Basil Bebbington from Bakersfield isn’t good at basketball, wood-shop, or talking to girls, but he’s fair at physics, and guts his way through Technical College, and lands a job grinding lenses for Bakersfield Optometry, and his parents moved to Tampa, and Hurricane Andrew floods their basements, and by age twenty-two Basil begins to worry that he’s missing out on things – women, joy, et cetera – so on a whim he applies for a job as an optics technician at an Observatory on the summit of Mauna Kea on the island of Hawaii.
Now that’s how you zip through time, while still accomplishing a lot.
I could have done without the alliteration, but it’s probably there for a reason. It gives the paragraph a sing-song quality that starts things out on a light note, until we get into Basil’s deficiencies and the woes of his life. The literal grinding job makes his work seem like a grind (fun fact: Spinoza was a lens grinder, and used some concepts in his philosophy). His job also adds a touch of irony in that his work assures the correct reception of signals, while Basil himself misreads signals throughout the story. The mention of Hurricane Andrew and Basil’s age places us in time (1992). And then there’s Mauna Kea, the fourteen-thousand foot summit on which is situated the astronomical observatory that serves as the setting for the first couple of pages.
Elevation – literally, the measure of height – becomes a metaphor on which Doerr strings a story of this guy whose biggest mistakes, fears, and disappointments are the result of his misinterpretation of signals, his tendency to imagine things as better -or worse – than reality. All of which is set to a backdrop of Stevie Wonder, as the advice Basil gets from his coworker Muriel is: “When you get lonesome, put ‘Higher Ground’ on repeat.”
Muriel and Basil work opposite week-long shifts in the Observatory, overlapping only by a one-hour swap. That’s enough for Basil to become quite taken with her over a few months:
One hour each Sunday: that’s all the time he ever sees her, sixty minutes on the boundaries of their respective shifts. Yet on the calendar of his life, what hours have shone more brightly? Muriel never touches him, or asks about his week, or notices his haircuts, but neither does she mention a boyfriend, and she always meets him at the door looking woozy and grateful, and ensures the cot in the control room has clean sheets, and one wonderful Sunday, after they have traded shifts for five months, she pokes him on the shoulder and says, “I always say, Basil, if you want something, you need to just go for it.”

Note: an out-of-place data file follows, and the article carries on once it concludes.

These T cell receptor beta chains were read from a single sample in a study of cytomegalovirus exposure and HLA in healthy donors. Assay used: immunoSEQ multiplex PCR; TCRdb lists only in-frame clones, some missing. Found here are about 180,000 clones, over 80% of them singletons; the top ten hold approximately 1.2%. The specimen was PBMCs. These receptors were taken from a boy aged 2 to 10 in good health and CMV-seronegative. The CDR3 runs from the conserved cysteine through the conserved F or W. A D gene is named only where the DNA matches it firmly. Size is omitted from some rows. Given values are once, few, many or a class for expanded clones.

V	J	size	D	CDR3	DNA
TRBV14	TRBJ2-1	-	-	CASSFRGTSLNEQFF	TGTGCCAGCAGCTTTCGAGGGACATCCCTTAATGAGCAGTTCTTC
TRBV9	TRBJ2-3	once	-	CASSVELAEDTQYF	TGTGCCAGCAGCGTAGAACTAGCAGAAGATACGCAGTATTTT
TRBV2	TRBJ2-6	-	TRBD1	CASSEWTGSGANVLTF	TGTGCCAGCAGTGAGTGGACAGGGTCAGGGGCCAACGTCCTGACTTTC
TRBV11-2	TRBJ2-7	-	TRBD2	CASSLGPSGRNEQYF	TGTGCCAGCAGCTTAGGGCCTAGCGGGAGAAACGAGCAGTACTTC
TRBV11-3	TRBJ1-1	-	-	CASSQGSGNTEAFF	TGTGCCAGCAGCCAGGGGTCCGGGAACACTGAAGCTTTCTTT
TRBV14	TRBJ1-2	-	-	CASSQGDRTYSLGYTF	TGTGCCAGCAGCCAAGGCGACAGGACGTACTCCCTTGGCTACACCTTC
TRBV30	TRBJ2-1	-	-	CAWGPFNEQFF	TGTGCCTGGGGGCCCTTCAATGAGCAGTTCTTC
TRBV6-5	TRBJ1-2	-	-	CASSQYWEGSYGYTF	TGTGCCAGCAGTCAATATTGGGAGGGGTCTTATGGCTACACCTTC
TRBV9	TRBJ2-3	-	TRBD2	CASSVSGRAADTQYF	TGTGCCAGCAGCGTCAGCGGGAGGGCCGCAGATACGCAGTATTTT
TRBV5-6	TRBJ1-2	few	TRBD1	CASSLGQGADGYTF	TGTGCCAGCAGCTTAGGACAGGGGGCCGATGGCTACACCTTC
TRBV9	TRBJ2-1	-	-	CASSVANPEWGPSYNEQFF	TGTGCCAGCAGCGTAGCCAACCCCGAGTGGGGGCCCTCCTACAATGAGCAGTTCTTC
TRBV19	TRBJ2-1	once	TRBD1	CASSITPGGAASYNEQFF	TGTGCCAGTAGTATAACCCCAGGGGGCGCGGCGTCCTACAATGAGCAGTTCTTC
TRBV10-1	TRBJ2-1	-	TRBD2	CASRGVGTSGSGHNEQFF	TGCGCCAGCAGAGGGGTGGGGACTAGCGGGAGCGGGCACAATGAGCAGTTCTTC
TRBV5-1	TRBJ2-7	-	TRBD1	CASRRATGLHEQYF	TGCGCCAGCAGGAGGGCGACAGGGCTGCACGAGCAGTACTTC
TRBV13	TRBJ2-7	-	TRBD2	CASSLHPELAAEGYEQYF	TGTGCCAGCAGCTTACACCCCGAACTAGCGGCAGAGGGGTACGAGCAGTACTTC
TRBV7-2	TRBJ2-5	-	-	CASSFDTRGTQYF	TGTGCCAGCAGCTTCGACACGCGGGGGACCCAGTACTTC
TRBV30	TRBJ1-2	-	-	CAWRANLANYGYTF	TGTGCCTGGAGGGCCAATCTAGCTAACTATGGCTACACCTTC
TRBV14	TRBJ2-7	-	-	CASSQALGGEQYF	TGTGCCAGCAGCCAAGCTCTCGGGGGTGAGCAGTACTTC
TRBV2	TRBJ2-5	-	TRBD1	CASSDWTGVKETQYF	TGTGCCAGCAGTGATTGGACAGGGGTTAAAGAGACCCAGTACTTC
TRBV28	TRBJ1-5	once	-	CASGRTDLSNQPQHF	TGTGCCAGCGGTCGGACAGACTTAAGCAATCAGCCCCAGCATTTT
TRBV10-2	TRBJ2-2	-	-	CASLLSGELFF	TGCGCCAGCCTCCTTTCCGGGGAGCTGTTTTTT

Now, I’ll admit, there’s some room for interpretation in that comment, though, given her restraint otherwise, there’s also a lot of room for caution. While Muriel seems to be passionate only about the search for other planets in the universe, an invitation for coffee wouldn’t be out of line. Unfortunately, Basil goes full-on Say Anything, “cuts fifty paper hearts from the pages of a protocol manual” with gushy lines like I love you like a fish loves water written on them, and leaves them all over the work space where they will surprise Muriel fifty times anew as she opens cabinets, pours cereal, and uses the bathroom during her next shift. Basil is fired for “inappropriate advances.” Going for it has its risks. Shades of Misbehaving Men from BASS 2020 – and, yes, this story was listed as one of the Other Distinguished Stories in that volume.
Stylistically, it’s notable that Doerr inserts a capitalized sentence before the last paragraph of this section:
AROUND THIS TIME OTIS STARTS WEARING AN OFF-BRAND BLACK SUPERHERO CAPE DAY AND NIGHT.
Like the alliteration in the first sentence, I’m not sure how to react to this, but it’s so unavoidable it must be important. It turns out to be a sentence that occurs a page later, in a different life context. It’s one of three such out-of-place sentences in the piece; two are in advance of their actual occurance, and one is after. It strikes me as saying something about time – just as the piece’s present-tense voice does – but I’m not really sure what to make of it. There are links to scientific phenomena: First, on a large scale: by the time we see a star or planet or nebula, years – centuries, hundreds of centuries, depending on distance – have passed; and, on the smallest scale, in the quantum (sub-atomic) world, experiments have shown that effects can precede cause. Maybe the point is that in our minds, we sometimes have premonitions that would be useful if we knew how to interpret them, and of course memory lets us connect to the past. But that’s weak.